South Korea–United States relations


South Korea–United States relations

South Korea–United States relations have been most extensive since 1948, when the United States helped establish democracy in South Korea and fought on its UN-sponsored side in the Korean War (1950–1953). During the subsequent four decades, South Korea experienced tremendous economic, political and military growth, and reduced US dependency. Since the late 1980s, the country has instead sought to establish an American partnership, which has made the Seoul-Washington relationship subject to some strains.

Historical background

In the mid-19th century Korea closed its borders to Western trade. In the General Sherman Incident, Korean forces attacked a US gunboat sent to negotiate a trade treaty and killed its crew, after it defied instructions from Korean officials. A US retribution attack, the Sinmiyangyo, followed.

Korea and the US ultimately established trade relations in 1882. Relations soured again when the US negotiated peace in the Russo-Japanese War. In 1905, Japan persuaded the US to accept Korea as part of Japan's sphere of influence, and the US did not protest when Japan annexed Korea five years later. Korean nationalists petitioned the US to support their cause at the Versailles Treaty conference under Woodrow Wilson's principle of national self-determination, without success.

The US divided Korea after World War II along the 38th parallel, intending it as a temporary measure. However, the breakdown of relations between the US and USSR prevented a reunification.

Trade

In late 1980s, the United States was South Korea's largest and most important trading partner. South Korea was the seventh-largest market for US goods and the second-largest market for its agricultural products. A Korean trade surplus represented the evolving imbalance between the countries. Although Seoul gave in to Washington's demands to avoid being designated as a "Priority Foreign Country", economic policymakers in Seoul resented this unilateral threat. They also feared that the PFC designation would fuel anti-Americanism throughout South Korea.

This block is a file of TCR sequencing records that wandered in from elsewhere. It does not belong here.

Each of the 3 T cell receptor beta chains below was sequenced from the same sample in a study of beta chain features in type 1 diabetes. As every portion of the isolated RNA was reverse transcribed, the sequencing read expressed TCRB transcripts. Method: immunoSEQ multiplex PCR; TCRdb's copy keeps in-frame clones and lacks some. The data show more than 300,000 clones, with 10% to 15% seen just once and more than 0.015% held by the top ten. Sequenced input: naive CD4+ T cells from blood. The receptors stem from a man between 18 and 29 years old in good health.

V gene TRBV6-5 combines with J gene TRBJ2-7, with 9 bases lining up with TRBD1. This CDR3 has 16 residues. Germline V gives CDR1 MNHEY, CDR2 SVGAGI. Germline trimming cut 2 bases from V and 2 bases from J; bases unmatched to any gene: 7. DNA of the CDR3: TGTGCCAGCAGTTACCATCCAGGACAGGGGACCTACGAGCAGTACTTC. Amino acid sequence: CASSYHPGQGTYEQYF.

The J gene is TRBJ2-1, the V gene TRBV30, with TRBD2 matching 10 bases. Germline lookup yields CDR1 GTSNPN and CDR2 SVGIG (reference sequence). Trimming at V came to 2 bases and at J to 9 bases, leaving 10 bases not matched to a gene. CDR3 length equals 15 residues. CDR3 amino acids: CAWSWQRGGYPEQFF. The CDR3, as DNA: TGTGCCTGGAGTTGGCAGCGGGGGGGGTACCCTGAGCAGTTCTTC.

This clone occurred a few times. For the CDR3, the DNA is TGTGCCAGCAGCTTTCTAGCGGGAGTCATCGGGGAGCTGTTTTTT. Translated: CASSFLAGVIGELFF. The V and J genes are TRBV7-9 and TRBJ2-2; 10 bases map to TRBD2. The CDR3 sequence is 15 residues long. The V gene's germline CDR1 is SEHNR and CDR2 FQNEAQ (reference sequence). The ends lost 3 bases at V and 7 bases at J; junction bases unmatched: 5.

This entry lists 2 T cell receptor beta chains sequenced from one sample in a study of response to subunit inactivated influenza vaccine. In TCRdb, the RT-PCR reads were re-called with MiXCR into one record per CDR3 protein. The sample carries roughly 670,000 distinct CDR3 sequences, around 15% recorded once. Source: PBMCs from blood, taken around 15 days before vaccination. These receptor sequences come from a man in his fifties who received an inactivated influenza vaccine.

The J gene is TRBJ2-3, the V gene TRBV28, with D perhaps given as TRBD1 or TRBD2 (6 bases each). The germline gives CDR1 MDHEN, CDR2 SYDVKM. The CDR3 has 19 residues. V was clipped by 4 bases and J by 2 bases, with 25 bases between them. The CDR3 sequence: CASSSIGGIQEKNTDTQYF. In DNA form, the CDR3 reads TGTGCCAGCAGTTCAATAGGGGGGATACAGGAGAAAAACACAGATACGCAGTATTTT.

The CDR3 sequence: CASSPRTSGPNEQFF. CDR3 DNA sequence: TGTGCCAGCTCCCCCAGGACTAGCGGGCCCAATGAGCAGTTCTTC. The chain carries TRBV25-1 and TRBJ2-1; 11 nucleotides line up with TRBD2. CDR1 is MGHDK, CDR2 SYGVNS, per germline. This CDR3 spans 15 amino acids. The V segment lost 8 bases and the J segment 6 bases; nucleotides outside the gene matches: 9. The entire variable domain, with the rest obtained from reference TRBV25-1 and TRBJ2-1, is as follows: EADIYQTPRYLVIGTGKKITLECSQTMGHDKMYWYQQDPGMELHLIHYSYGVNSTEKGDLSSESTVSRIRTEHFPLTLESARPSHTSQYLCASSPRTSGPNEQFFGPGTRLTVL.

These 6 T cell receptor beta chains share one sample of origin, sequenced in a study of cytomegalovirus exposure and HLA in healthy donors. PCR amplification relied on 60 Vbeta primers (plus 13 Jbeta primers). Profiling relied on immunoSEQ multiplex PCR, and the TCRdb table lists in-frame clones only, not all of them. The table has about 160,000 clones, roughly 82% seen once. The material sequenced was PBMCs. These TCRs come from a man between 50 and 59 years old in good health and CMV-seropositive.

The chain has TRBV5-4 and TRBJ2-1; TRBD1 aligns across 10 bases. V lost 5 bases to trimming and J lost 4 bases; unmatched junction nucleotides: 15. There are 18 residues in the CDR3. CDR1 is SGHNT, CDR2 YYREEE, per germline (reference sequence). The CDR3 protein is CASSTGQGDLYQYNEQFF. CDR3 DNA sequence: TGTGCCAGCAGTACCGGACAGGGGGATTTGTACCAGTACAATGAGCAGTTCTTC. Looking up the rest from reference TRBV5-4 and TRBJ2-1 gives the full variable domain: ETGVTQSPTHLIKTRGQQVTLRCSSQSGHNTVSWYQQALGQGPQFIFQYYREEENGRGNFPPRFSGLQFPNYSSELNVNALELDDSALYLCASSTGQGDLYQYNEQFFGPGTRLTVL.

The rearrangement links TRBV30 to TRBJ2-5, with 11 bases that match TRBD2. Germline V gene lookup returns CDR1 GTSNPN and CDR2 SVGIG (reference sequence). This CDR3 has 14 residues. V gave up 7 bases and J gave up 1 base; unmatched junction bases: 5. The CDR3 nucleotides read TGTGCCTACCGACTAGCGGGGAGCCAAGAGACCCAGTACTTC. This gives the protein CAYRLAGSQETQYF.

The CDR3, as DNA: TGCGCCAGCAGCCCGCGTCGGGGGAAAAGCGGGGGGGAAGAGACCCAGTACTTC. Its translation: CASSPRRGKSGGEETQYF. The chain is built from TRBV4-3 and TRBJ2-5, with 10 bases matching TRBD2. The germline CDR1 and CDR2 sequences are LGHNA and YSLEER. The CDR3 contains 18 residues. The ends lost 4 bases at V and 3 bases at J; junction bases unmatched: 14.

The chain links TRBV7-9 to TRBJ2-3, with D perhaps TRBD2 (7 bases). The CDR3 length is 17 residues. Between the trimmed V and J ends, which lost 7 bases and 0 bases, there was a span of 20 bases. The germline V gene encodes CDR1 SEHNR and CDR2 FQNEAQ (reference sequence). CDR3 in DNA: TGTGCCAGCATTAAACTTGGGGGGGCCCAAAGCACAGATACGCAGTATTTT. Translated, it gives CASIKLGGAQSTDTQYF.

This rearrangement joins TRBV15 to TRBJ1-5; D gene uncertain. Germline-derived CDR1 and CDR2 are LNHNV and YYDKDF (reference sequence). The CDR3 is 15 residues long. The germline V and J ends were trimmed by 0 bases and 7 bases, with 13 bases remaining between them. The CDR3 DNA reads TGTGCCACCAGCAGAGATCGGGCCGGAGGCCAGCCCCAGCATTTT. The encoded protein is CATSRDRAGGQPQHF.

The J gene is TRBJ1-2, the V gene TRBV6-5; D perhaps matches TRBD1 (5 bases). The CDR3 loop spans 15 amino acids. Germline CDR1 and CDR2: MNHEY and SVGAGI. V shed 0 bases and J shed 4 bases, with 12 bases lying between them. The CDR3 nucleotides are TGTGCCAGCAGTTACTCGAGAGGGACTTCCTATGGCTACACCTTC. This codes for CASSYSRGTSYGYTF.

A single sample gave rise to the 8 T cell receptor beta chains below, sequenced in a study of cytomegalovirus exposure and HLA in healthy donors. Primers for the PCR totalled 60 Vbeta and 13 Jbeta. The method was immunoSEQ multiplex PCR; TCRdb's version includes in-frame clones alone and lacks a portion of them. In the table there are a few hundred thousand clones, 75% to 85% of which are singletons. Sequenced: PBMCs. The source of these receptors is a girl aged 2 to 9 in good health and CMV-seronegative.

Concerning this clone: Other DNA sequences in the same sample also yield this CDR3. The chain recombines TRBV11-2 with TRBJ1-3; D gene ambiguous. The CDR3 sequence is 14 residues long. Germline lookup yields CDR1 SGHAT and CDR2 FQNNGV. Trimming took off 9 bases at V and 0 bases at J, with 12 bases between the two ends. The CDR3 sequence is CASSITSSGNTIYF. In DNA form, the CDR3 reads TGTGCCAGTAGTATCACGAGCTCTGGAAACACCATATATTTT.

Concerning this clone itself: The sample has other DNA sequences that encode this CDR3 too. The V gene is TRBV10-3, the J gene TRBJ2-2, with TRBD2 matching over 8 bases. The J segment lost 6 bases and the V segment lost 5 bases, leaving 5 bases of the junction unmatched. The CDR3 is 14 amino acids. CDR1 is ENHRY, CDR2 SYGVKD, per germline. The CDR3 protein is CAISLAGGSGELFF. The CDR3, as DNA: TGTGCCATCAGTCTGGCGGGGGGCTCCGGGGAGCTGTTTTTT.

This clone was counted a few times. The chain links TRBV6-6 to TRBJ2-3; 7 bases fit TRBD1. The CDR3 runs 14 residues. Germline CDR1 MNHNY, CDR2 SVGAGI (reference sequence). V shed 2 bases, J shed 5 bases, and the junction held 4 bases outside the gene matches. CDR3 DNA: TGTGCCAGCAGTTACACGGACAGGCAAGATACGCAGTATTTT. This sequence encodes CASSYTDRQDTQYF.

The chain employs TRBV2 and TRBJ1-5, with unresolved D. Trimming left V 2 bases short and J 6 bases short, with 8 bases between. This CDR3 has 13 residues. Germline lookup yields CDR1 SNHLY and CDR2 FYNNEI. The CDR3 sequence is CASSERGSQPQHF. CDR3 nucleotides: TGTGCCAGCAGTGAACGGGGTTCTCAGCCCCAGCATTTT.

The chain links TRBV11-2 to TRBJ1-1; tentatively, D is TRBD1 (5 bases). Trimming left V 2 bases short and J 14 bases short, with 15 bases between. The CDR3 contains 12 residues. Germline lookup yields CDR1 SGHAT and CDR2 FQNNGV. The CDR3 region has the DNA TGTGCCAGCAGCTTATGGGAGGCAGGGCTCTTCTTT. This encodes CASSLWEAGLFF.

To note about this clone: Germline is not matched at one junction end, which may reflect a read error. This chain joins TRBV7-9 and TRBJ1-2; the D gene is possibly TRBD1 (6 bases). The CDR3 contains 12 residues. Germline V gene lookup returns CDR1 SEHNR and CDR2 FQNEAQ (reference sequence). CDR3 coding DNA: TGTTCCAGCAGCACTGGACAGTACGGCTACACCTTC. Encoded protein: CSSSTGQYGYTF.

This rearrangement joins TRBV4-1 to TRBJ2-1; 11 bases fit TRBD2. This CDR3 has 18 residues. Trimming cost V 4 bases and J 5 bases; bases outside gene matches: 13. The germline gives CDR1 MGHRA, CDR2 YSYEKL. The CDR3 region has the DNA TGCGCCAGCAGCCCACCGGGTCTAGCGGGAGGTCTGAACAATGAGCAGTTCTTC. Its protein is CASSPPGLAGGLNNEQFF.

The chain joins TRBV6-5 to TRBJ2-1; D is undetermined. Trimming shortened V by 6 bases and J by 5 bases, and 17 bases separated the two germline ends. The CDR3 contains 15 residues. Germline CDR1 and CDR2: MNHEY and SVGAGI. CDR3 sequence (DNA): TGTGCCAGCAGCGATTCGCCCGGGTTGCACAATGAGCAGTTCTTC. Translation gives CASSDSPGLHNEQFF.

Free Trade Agreement

The two nations began negotiations on a U.S.-Korea Free Trade Agreement in 2006 and reached an agreement in April 2007. It is analyzed by some experts that the president Roh Moo-hyun decided to launch on the FTA with US not just to boost economy, but rather, to tighten friendlier relationship with US, which arguably had been impaired by series of disagreements on, among others, how to deal with North Korean nuclear weapons.

ecurity

Diplomats in both countries maintained that US forces should remain in South Korea as long as Seoul wanted them. Not only did 94 percent of South Koreans (at its highest) support the presence of the forces, but even the vocal opposition parties favoured a continued US military presence in South Korea. Stability in the peninsula, they argued, had been maintained because strong Seoul-Washington military cooperation deterred further aggression.

Other policymakers felt that American troops should gradually be leaving the country. They argued that South Korea in the late 1980s was more capable of coping with North Korea which has a far smaller economy. In Washington, meanwhile, an increasing number of United States politicians advocated troop withdrawal for budgetary reasons. The consultations on restructuring the Washington-Seoul security relationship held during Secretary of Defense Dick Cheney's February 1990 visit to South Korea marked the beginning of the change in status of US forces - from a leading to a supporting role in the country's defense.

See also

* List of Korea-related topics
* Politics of South Korea
* Foreign relations of South Korea
* Foreign relations of the United States
* North Korean-American relations
* U.S.-Korea Free Trade Agreement

References

External links

* [http://countrystudies.us/south-korea/76.htm countrystudies.us]


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